At the time of the shootings, Audrey Dunwoody (Dunwoody) was in her car, stopped at a traffic light, near the intersection where the shootings occurred. Dunwoody testified that she observed a "young man" in a white jacket with his arm extended. She heard a "popping sound" and saw the man run to a white car and get in. Dunwoody saw another young man get into a brown car. She wrote down the number of the license plate of the brown car. The police later determined that the brown car was registered to Franklin.

Mary Ann Lasenberry (Lasenberry), defendant's ex-girlfriend, and the mother of his daughter, testified that on December 31, 1996, two days after the shooting, defendant told her that Tyrone Ingram (Ingram) had been "jumped" at Gregory's nightclub. Defendant said that, as a result of that incident, he drove Ingram and Franklin in Franklin's brown car to a place near a phone booth, where Ingram and Franklin got out and began shooting. Lasenberry testified that when defendant told her this, he was wearing black jeans, a black shirt, and a black "skully." Lasenberry stated that defendant left his jacket at her apartment, which she later turned over to the police.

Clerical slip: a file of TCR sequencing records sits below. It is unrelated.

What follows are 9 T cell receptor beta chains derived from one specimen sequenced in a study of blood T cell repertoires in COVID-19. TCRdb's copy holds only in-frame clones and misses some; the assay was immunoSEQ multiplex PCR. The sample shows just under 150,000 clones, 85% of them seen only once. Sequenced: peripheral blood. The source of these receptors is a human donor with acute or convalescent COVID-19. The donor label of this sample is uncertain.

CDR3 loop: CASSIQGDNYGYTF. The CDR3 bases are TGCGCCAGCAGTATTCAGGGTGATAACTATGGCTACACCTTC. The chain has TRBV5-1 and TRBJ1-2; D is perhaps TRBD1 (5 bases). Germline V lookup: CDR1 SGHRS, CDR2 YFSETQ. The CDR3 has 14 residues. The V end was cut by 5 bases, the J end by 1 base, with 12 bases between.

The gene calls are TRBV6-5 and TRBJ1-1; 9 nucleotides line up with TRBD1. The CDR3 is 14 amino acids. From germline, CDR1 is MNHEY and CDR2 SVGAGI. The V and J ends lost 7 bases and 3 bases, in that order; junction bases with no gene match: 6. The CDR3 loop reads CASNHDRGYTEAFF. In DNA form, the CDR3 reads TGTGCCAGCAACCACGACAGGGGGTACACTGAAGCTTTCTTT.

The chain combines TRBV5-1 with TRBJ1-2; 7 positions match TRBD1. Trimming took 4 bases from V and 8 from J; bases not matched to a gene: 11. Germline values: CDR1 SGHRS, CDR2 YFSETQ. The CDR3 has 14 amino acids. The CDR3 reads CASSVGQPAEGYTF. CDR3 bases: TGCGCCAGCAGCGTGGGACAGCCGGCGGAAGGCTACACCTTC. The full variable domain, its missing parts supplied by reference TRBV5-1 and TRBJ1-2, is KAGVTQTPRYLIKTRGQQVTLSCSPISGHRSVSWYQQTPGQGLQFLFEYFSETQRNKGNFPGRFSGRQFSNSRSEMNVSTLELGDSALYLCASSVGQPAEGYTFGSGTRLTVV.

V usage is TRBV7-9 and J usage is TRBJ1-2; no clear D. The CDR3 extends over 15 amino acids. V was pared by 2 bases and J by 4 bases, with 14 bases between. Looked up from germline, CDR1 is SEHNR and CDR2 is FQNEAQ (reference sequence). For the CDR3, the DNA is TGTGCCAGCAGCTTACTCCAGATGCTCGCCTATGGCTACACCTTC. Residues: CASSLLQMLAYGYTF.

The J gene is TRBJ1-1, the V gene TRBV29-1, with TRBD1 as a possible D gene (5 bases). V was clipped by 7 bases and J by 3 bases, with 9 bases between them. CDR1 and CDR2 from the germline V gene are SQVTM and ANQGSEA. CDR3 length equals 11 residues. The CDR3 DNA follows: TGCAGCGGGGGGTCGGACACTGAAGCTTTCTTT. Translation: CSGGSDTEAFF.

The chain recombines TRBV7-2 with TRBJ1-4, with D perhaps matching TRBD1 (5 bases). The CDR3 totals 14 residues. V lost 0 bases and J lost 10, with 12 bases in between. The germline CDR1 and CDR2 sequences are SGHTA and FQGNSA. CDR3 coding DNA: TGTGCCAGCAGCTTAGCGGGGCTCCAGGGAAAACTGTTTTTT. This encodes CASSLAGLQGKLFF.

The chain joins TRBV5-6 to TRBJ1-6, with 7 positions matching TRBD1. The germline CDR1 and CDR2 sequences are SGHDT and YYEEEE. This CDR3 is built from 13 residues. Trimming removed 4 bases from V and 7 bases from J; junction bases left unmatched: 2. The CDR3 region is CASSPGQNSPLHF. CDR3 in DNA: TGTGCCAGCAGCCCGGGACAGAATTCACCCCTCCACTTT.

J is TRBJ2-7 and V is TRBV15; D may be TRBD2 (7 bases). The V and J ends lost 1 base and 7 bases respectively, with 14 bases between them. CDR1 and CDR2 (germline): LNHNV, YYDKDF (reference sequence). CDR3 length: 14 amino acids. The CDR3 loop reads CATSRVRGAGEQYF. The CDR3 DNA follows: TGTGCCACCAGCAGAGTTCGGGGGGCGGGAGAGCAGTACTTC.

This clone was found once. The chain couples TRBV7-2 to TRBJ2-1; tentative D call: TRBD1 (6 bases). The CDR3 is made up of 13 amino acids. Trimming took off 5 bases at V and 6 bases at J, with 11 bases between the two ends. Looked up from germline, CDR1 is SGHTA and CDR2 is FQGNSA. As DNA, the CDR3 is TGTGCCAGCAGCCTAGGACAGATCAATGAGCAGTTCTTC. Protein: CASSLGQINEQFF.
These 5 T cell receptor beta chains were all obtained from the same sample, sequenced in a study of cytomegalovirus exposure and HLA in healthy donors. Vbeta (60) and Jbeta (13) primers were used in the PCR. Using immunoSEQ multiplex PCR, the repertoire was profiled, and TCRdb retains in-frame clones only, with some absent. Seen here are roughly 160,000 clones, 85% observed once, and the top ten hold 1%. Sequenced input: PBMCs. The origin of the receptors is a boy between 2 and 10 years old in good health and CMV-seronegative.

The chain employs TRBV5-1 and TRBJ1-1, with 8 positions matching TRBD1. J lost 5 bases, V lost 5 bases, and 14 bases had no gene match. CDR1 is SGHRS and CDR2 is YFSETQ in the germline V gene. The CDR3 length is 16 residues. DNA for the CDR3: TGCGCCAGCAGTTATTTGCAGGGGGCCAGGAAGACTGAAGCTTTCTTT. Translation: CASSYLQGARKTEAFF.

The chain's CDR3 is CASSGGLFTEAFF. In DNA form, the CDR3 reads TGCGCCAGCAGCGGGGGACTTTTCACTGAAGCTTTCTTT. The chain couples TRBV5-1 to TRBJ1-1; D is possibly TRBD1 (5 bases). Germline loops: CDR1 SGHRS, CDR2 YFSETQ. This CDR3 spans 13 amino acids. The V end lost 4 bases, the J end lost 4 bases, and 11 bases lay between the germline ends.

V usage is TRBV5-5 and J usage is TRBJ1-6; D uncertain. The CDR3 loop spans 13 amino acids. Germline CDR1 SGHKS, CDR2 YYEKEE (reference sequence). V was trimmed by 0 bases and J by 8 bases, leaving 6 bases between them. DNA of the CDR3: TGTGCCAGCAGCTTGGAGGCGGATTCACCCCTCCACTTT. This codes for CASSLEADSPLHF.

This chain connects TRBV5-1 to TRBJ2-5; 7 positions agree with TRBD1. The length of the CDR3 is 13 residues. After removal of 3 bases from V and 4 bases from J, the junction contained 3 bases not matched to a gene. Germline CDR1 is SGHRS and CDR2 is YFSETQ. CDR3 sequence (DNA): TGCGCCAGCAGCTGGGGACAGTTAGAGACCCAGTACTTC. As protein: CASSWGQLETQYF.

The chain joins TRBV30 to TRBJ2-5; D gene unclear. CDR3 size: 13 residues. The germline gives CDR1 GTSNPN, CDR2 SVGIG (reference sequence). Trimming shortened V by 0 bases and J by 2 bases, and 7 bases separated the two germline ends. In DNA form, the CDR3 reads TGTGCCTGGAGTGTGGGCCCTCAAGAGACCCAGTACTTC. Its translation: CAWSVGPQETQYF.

Defendant was arrested on January 28, 1997. Defendant was advised of his Miranda rights*fn1 and he agreed to give a statement to Arnold Valentin (Valentin), an investigator in the office of the Essex County Prosecutor, in the presence of Detective Aric Webster of the Orange Police Department. In his statement, defendant admitted he was involved in the shootings, along with Franklin and Ingram.